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OB/GYN Clinical Alert



  • The Studied and Unstudied Dangers of ‘Abortion Reversal’

    Colorado’s Senate Bill 190, signed in May 2023, declared the practice of “abortion reversal” to be unprofessional conduct, meaning that healthcare providers providing this treatment could face sanctions to their licensure. However, Colorado’s Medical Board subsequently issued a draft rule declaring “abortion reversal” as “generally accepted standard of practice” and, therefore, potentially acceptable. Clearly, confusion exists among state medical boards and legislatures, and, potentially, among healthcare providers. This commentary will review both the medical evidence regarding “abortion reversal” and the legal context so that providers can be better informed and communicate the best evidence to their patients.

  • The Degree of Pyuria Can Help Determine Urinary Tract Infection in Elderly Women

    Elderly women with a urinary tract infection had a higher median number of urinary leukocytes compared to uninfected controls, including those with asymptomatic bacteriuria. For 264 leukocytes/µL, the sensitivity and specificity of microscopy were 88%. Using the standard pyuria threshold of 10 leukocytes/µL gave a specificity of 36% and a sensitivity of 100%.

  • Use of Dexamethasone for Fetal Lung Maturity: A Secondary Analysis of the WHO ACTION-I Trial

    The neonatal advantages of prenatal dexamethasone administration seem to increase with longer administration-to-birth intervals than previously believed in women at risk of preterm birth before 34 weeks of gestation.

  • The Progestin-Only Pill: How Effective Is It?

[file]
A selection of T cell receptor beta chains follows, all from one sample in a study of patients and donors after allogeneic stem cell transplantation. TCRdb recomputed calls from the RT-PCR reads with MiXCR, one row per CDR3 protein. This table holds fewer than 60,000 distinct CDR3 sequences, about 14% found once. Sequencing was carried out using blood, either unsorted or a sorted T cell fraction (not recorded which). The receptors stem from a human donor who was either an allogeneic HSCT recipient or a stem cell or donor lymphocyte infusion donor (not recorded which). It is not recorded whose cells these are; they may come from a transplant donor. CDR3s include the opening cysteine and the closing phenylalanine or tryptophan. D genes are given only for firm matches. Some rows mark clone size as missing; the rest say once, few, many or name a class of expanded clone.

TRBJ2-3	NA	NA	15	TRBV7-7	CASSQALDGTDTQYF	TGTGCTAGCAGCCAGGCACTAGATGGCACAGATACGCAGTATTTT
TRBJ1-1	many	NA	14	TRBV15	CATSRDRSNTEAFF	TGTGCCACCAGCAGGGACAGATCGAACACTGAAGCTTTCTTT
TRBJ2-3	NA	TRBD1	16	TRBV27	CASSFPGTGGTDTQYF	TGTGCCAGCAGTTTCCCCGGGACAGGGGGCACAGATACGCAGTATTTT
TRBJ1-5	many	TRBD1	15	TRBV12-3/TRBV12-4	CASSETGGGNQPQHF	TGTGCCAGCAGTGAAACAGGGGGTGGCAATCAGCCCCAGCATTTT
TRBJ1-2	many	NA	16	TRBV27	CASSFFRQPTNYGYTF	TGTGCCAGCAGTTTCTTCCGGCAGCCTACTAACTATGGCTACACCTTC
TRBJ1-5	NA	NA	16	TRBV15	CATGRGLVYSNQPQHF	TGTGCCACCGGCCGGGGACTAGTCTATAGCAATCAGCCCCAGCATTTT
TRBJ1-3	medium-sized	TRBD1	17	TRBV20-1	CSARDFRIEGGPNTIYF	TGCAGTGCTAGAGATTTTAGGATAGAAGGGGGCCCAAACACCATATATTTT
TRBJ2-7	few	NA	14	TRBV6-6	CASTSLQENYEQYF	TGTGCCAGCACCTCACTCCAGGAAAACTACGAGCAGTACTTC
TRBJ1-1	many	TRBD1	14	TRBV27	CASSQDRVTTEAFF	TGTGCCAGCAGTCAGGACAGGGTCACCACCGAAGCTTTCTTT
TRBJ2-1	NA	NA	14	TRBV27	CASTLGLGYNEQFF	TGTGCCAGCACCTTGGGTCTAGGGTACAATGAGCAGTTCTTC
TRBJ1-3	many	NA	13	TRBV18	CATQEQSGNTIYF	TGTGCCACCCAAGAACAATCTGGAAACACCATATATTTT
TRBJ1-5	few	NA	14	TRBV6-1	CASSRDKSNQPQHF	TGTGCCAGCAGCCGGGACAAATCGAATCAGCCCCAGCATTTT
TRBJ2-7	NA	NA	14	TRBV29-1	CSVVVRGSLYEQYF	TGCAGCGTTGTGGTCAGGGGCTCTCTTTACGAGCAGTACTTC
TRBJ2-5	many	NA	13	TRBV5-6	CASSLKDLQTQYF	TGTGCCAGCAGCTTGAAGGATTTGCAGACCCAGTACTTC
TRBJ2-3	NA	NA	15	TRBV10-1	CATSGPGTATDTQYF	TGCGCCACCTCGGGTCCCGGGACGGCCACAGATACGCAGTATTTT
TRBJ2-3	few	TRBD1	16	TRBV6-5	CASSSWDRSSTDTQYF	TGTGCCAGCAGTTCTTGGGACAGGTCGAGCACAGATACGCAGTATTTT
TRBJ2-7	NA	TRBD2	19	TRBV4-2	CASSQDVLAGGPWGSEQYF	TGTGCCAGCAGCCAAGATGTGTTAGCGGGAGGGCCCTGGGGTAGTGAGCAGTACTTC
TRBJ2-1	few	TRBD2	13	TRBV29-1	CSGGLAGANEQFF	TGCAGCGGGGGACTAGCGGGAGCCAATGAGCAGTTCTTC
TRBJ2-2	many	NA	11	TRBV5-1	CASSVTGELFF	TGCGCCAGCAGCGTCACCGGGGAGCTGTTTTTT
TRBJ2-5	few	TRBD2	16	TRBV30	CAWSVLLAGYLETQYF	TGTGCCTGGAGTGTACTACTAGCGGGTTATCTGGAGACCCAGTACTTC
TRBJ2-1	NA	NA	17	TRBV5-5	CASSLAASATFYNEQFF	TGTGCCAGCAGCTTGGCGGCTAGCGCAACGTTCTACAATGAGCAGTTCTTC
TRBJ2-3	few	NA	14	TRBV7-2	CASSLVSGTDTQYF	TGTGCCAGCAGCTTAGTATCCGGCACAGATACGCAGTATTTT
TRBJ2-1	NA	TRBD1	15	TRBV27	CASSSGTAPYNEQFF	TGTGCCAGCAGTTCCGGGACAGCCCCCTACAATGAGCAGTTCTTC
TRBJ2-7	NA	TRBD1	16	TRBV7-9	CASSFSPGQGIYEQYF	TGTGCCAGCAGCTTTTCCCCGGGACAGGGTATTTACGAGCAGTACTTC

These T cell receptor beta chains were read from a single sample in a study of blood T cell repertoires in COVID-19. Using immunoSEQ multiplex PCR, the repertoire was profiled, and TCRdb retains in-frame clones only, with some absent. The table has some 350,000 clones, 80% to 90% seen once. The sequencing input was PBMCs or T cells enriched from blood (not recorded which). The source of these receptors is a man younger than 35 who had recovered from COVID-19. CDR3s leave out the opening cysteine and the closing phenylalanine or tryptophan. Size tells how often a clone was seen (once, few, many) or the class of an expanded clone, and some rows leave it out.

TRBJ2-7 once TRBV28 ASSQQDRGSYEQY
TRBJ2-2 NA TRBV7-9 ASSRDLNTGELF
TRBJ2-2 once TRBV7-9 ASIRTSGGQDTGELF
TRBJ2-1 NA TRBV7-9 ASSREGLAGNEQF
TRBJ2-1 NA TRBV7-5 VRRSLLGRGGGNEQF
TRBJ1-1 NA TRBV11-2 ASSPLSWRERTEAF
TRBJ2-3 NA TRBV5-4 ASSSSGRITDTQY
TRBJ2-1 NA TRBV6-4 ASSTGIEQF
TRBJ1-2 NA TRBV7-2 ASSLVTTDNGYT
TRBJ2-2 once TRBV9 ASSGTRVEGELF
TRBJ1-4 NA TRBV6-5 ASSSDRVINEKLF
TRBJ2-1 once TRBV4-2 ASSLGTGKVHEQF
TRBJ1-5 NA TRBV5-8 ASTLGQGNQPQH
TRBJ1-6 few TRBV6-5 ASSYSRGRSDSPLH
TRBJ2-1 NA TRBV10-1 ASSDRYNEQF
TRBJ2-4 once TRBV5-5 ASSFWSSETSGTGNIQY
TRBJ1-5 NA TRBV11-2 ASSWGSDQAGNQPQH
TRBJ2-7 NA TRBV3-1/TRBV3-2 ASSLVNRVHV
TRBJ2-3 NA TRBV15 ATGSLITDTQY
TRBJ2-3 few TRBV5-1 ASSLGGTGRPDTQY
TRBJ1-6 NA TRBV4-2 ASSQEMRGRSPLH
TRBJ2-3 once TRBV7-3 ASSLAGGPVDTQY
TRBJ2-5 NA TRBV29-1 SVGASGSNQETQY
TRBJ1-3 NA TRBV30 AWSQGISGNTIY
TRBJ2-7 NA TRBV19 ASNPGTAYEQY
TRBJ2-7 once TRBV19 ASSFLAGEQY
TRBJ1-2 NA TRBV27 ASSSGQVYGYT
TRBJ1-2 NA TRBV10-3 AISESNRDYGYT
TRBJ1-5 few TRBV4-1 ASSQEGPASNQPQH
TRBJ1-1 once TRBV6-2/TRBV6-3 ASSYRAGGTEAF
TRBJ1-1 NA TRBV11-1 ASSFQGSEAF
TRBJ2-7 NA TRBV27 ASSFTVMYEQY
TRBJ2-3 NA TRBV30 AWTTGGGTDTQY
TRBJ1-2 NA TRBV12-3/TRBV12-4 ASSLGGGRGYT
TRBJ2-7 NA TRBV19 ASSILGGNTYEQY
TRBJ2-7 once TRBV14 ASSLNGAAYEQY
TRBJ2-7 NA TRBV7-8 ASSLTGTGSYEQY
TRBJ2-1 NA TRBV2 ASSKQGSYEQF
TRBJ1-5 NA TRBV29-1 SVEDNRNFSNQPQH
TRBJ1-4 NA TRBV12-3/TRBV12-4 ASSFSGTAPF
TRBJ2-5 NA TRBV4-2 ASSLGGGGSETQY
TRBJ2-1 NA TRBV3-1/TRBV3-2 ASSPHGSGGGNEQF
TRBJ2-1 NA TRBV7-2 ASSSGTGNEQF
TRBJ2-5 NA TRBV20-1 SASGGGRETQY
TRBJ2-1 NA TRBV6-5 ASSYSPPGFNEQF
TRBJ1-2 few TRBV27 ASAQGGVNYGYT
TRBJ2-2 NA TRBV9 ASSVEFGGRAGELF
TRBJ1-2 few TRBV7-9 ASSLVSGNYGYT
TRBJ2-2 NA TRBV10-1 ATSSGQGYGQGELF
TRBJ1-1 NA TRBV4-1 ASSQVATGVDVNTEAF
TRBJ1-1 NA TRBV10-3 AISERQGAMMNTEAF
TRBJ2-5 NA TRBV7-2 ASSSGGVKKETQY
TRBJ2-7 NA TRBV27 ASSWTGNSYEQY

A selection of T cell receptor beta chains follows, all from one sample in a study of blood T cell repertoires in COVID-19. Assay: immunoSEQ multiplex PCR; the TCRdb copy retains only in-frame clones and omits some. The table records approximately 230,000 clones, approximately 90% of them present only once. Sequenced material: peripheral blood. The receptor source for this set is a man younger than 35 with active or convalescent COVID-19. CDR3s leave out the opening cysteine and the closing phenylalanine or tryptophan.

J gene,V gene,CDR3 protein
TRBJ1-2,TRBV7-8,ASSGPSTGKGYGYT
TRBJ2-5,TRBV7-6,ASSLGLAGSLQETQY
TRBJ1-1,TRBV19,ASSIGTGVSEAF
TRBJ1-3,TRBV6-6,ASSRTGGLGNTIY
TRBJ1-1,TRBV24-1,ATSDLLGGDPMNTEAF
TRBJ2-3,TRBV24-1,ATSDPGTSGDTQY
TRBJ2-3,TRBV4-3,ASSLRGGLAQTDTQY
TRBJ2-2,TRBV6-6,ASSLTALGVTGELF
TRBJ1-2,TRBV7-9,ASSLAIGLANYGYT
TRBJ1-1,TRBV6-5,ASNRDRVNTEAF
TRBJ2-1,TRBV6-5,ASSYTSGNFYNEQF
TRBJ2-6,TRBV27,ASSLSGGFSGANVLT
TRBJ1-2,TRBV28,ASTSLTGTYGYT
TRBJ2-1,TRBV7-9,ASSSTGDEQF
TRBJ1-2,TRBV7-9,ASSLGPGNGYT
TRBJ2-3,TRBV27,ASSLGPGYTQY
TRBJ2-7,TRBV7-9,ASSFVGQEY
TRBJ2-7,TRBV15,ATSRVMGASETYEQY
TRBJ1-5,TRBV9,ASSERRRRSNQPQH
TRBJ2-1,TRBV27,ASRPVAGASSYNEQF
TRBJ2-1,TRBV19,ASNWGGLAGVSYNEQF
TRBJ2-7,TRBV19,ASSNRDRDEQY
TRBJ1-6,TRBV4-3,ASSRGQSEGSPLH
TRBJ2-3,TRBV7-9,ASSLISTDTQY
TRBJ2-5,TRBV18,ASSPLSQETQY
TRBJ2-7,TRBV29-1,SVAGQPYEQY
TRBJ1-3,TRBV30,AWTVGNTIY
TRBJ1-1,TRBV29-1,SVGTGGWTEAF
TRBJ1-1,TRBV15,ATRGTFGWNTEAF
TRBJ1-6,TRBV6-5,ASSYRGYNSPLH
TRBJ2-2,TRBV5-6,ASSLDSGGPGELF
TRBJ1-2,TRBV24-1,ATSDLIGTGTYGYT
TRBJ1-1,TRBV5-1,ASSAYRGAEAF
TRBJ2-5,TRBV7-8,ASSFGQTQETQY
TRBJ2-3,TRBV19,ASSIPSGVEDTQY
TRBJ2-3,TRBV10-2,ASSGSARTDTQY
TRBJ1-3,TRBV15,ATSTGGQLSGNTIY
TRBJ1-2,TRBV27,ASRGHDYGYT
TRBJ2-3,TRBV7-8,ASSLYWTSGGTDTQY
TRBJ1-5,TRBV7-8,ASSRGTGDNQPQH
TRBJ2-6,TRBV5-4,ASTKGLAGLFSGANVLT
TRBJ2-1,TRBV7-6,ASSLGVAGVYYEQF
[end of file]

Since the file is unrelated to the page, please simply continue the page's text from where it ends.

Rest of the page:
In this systematic literature review of 54 studies, the median typical use Pearl Index failure rate was 1.63 (range 0.00 to 14.20) and the median perfect use Pearl Index failure rate was 0.97 (range 0.40 to 6.50).

  • Postpartum Depression Medication Headed to Market

    FDA approves first oral solution.

  • Pregnancy with IUDs in Place: What Is the Risk of Complications?

    In this retrospective cohort study, 233 individuals who conceived with a copper intrauterine device (IUD) in place were followed. There were 44 ectopic pregnancies, 31 non-viable intrauterine pregnancies, and 158 viable intrauterine pregnancies. Of the viable pregnancies, 137 patients continued the pregnancy and, of these, 54 had the IUD removed. Those who underwent IUD removal had a lower rate of pregnancy loss (33%) compared to those who retained the IUD (61.4%).

  • Does Treatment of Gestational Diabetes Before 20 Weeks of Gestation Improve Pregnancy Outcomes?

    Therapy for gestational diabetes diagnosed before 20 weeks of pregnancy was associated with a slightly decreased frequency of a composite of unfavorable neonatal outcomes compared to deferred treatment or no therapy. No significant changes were demonstrated for pregnancy-related hypertension or neonatal lean body mass between the two groups.

  • Risk-Reducing Surgery and Quality of Life for Patients with Breast and Ovarian Cancer

    Risk-reducing mastectomy (RRM) and risk-reducing salpingo-oophorectomy (RRSO) for patients at high risk of breast and ovarian cancer led to decreased cancer-related distress, unaffected health-related quality of life, poorer body image after RRM, and decreased sexual function and increased menopause symptoms after RRSO.

  • Nonhormonal Treatment for Menopausal Vasomotor Symptoms: A Phase III Study of Fezolinetant

    In this multinational, randomized, double blind, placebo-controlled trial, 522 women with moderate to severe menopausal vasomotor symptoms received either 45 mg of fezolinetant, 30 mg fezolinetant, or placebo. Both fezolinetant doses significantly reduced the frequency and severity of menopausal symptoms at four and 12 weeks of treatment as compared with placebo.

  • Mothers, Babies, and HPV: Thanks for Not Sharing!

    Nearly half of pregnant women in a Canadian study had vaginal swabs positive for human papillomavirus (HPV) deoxyribonucleic acid (DNA). Only about one-fourth of placentas and newborns produced by those HPV-positive women carried detectable HPV DNA, and all HPV-positive babies had cleared their positivity by 6 months of age.